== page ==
Why an Antimonopoly Movement Is the Kind of Populism That Chile Needs

President Piñera’s approval rating has reached a record low, not just for the Chilean democracy, but for all of South America. The rise of new populist forces seems inevitable, but a Bolsonaro-style leader or a Venezuela-type catastrophe are not the only possible outcomes. It is time to use competition to reduce the power of the elite that rules Chile not as a country, but as a “country club.”

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Biden, Buttigieg, Sanders, Warren: The Real Impact of Democratic Candidates’ Tax Plans

According to UC Berkeley economists Emmanuel Saez and Gabriel Zucman, all of the Democratic candidates’ plans increase tax rates on the rich but to very different degrees: Joe Biden is the most moderate; Sanders’s and Warren’s plans sharply increase progressivity. Overall, the Buttigieg plan raises 3.9 percent of national income extra in taxes, more than Warren (3.2 percent), Sanders (2.6 percent), and Biden (1.5 percent).

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Data-Driven Ideology: The Problem With Economists’ Takeover of Policymaking

According to New York Times journalist Binyamin Appelbaum’s recent book The Economists’ Hour, economics is not the unbiased science that it pretends to be, but a useful tool that politicians have used in class warfare for the last forty years on behalf of the elite. However, his entertaining narrative raises some questions. The Stigler Center will host an event with Appelbaum on January 28. 

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How Do Members of Congress React to the Potential of Lucrative Private Sector Employment?

Many fear that the potential for well-paid post-elective jobs can make legislators give rewards to their future employers. A new study finds that career prospects in the private sector do induce legislators to leave office and that US senators become more moderate before they voluntarily leave office through the revolving door. They also become more productive and more aligned with the priorities of special interest groups.   

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Emmanuel Saez: Saying Inequality Has Not Increased in the US “the Equivalent of Being a Climate Change Denier”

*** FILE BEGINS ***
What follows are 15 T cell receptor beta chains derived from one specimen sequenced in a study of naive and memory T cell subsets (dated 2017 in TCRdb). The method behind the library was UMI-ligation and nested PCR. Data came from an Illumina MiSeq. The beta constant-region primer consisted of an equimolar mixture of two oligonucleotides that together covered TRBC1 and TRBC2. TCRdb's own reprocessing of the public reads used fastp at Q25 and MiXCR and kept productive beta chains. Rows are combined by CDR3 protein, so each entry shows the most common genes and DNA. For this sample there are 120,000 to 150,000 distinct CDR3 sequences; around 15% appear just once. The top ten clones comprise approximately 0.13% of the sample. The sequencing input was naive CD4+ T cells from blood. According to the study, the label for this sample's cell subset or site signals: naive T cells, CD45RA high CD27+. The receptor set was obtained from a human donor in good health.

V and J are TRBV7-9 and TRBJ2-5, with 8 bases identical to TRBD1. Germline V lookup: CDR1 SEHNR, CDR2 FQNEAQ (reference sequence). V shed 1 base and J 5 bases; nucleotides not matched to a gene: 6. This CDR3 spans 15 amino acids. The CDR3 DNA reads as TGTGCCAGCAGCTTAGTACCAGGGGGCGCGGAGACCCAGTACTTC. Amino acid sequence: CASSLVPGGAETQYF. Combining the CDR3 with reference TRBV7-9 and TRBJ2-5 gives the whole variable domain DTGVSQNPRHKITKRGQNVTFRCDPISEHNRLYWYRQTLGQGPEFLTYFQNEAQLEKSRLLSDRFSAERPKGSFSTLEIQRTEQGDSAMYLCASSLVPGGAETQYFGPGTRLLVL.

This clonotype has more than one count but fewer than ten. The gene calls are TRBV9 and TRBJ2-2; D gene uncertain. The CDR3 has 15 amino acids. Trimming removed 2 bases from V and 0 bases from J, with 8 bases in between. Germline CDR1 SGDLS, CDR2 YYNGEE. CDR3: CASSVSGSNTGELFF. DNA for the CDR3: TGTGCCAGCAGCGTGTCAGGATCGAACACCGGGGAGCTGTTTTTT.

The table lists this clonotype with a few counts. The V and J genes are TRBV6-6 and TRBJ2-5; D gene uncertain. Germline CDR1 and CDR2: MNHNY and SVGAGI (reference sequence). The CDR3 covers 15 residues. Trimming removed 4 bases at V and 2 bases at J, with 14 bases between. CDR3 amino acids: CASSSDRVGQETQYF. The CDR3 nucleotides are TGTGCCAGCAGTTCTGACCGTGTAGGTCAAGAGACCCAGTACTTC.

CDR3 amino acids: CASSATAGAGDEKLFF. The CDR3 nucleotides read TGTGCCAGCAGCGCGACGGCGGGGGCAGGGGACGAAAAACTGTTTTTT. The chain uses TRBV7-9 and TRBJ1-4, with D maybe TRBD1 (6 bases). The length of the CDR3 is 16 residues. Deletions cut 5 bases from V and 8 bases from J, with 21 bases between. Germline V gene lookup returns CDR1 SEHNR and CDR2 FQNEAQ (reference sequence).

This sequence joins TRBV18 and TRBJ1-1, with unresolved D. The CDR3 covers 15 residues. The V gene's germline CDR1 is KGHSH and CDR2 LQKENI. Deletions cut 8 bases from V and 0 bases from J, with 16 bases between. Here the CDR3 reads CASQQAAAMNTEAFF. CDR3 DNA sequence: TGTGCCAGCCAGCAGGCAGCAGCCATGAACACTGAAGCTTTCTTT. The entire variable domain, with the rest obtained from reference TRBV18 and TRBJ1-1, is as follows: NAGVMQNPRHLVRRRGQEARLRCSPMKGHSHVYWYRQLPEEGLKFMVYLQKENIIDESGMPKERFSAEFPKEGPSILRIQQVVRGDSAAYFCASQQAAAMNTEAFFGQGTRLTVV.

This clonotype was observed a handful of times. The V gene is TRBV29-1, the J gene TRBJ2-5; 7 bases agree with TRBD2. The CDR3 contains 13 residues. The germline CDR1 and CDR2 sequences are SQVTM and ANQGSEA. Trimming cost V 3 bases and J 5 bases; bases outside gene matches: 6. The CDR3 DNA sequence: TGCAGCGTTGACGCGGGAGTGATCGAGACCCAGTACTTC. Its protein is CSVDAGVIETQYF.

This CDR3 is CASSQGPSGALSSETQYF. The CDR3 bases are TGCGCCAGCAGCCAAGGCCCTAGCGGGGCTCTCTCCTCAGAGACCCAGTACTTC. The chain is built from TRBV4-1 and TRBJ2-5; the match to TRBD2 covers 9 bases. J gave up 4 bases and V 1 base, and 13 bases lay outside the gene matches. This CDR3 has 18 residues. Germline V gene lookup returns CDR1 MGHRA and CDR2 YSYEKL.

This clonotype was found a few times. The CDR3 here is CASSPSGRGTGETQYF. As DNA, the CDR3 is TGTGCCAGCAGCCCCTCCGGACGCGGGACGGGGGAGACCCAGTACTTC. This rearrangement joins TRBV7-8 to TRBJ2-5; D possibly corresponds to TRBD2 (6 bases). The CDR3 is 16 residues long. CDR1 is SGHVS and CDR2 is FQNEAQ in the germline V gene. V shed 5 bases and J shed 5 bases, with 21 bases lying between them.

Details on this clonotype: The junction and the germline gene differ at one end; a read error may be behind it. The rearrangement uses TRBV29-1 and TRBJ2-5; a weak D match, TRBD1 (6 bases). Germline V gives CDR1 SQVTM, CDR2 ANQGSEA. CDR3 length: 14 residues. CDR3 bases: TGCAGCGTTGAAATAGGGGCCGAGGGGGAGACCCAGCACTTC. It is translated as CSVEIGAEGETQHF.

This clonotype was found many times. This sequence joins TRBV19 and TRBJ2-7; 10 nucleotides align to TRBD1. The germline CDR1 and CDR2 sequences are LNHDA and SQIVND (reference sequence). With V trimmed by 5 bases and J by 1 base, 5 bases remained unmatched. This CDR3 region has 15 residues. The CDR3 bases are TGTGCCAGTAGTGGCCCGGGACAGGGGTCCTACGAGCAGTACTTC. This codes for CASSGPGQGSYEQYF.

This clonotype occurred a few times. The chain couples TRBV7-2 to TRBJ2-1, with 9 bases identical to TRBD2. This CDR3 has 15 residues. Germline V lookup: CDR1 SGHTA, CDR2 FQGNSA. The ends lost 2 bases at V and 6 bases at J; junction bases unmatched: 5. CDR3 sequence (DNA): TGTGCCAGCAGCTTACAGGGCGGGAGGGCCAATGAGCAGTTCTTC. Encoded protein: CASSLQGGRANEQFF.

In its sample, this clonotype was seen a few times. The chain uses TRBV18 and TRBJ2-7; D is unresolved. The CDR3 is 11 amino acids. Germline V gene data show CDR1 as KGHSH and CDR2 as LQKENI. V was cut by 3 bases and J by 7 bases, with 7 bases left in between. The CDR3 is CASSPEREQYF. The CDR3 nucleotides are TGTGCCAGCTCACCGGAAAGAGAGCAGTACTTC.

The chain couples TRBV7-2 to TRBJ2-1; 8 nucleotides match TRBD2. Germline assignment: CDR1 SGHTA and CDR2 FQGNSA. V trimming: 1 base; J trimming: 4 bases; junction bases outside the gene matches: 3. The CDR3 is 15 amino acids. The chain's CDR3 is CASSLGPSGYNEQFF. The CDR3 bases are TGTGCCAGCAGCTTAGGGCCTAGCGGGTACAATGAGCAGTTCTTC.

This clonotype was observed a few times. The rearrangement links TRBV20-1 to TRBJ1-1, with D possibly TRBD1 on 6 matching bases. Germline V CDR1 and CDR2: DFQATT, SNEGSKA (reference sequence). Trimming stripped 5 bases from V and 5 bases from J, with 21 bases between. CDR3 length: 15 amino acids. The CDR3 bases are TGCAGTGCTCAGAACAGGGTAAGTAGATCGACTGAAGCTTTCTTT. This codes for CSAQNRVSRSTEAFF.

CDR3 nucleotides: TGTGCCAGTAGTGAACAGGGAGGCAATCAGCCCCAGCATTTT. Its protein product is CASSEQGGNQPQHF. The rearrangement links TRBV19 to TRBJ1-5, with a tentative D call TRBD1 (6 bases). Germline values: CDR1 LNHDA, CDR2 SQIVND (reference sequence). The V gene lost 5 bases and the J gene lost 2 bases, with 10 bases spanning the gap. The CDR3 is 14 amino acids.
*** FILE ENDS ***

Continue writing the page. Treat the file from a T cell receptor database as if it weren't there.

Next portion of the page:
In an interview with ProMarket ahead of his upcoming Stigler Center visit this week, UC Berkeley economist Emmanuel Saez discussed the impact of the 2017 Trump tax cuts, the disproportionate political power of the super-rich, and whether he agrees with Bernie Sanders that billionaires shouldn’t exist.  

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How to Change Section 230 and Make Digital Platforms More Accountable

If elected, former Vice President and current Democratic presidential candidate Joe Biden promised to “revoke immediately” the 1996 provision that gave tech companies like Facebook protection from civil liability for harmful or misleading content published on their platforms. The Stigler Center Committee on Digital Platforms has a proposal to fix the problem.   

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The Epstein Report: How a Convicted Criminal Could Use MIT to Whitewash His Reputation

The only reason why a pedophile’s donations did not violate any MIT policy is that MIT does not have any policy to prevent embarrassing donors damaging the institution’s reputation. An independent investigation proved that many MIT executives were aware of Epstein’s gifts but they pretend they never checked Google or Wikipedia to get some information on his past. Two senior professors who helped Epstein to connect with MIT received money on their personal accounts or ventures. 

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Should We Let Facebook Decide the Next President of the United States?

Facebook admitted that only a binding regulation on political ads could prevent private corporations from influencing the outcome of US presidential elections. Without such regulation, digital platforms can favor a candidate by altering (or maintaining) their policies on digital advertising. Trump’s campaign was much more effective than Clinton’s in using micro-targeting to shape voters’ preferences in 2016, a new study shows. Facebook decided to confirm the same policies for the 2020 election.  

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